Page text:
Sound Waves Make Blob of Mercury Dance
Super slow-motion camera footage is all the rage these days. You get to see all sorts of cool sports replays now, slowed right down so you see every little detail of the action. It’s useful when you are watching blatant dives in soccer or blown calls by umpires in baseball games.
Now, we have some cool slo-mo footage of what happens when sound waves interact with a small blob of liquid mercury (via dvice.com). The sound energy causes the mercury to vibrate and move. You can’t see how sound interacts with air, but you can with liquid metals like mercury. Below you’ll see footage in real-time and super slo-mo of sound waves making the mercury twist and turn into different shapes, depending on the frequency of the sound. This sort of knowledge may be beneficial in the future if one of those shape-shifting, liquid metal Terminator killing-machines ever shows up. At the right time, you could use a giant stack of Marshall amps and a decent guitar to blow him away.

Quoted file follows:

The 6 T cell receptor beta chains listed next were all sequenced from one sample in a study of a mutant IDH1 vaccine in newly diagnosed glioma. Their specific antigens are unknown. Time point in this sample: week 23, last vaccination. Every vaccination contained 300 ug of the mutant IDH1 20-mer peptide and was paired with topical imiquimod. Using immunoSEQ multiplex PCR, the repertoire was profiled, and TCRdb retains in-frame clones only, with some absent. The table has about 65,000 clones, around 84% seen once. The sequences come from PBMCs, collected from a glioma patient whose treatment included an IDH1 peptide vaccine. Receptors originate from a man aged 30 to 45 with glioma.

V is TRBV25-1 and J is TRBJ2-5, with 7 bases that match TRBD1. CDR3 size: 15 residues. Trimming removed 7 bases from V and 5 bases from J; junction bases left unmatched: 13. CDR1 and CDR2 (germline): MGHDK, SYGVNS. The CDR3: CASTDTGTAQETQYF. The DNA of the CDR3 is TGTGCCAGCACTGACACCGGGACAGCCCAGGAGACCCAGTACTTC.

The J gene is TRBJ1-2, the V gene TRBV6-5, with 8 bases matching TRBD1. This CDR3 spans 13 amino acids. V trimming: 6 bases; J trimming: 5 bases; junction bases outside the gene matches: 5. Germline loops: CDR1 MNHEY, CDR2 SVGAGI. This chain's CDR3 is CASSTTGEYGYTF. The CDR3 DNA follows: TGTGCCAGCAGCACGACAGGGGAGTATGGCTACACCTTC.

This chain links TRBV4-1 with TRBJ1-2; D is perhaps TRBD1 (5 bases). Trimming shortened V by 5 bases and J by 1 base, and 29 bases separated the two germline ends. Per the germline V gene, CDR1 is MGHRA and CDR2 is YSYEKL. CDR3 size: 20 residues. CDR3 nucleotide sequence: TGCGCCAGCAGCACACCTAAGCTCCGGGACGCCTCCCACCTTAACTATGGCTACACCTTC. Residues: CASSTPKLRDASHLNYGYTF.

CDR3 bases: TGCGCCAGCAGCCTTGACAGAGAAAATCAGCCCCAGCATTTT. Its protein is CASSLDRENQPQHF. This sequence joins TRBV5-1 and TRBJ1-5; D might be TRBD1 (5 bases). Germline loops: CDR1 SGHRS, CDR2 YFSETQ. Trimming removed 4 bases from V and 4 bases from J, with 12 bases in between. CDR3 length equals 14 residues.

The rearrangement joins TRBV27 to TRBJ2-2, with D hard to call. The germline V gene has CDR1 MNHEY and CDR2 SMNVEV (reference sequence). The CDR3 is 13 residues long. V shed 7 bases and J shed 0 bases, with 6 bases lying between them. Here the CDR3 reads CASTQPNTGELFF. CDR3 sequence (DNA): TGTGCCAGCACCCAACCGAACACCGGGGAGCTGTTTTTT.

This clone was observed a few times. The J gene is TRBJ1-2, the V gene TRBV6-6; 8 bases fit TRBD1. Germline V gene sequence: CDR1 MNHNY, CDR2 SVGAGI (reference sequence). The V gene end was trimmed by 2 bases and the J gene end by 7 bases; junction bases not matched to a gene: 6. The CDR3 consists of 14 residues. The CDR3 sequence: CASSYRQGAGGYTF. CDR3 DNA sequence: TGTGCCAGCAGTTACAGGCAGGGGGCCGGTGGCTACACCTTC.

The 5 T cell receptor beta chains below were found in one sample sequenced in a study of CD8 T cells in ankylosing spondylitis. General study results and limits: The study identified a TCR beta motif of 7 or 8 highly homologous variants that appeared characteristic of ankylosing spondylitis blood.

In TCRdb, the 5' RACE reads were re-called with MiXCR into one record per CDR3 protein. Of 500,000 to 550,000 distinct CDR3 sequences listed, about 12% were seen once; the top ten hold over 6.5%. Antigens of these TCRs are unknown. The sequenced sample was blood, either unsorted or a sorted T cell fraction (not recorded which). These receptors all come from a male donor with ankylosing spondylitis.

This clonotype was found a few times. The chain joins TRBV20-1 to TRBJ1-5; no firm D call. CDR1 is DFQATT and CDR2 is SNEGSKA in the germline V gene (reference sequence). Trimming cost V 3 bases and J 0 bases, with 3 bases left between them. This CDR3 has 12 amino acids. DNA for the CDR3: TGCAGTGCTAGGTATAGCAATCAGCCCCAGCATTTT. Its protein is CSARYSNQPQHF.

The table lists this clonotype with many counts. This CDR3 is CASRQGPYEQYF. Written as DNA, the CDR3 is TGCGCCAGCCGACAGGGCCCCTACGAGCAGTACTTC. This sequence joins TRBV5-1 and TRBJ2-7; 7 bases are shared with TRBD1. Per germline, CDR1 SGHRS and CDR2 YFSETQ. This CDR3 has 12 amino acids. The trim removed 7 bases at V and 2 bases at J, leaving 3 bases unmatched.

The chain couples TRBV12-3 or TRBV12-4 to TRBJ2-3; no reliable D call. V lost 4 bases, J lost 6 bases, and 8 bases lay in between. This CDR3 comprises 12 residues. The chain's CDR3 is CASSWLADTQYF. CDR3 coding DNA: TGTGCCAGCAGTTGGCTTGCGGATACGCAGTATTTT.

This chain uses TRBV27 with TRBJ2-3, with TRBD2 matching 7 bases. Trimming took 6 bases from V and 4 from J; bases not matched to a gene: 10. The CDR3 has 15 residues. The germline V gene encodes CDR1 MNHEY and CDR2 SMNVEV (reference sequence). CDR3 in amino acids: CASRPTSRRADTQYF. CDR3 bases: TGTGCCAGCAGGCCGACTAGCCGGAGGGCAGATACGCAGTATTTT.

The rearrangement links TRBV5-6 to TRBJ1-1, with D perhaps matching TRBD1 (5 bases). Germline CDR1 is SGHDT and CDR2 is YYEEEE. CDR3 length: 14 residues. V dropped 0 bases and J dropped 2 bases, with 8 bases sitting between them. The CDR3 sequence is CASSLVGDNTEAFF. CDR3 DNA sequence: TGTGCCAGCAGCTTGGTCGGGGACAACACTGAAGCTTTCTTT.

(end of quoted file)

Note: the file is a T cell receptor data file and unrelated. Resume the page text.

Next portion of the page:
Also, check out the bonus clip of what happens when you mix cornstarch with water and then add low frequency audio tones (again, via dvice.com). It looks super cool at the end, like a writhing swamp monster.
Mercury-In Slow Motion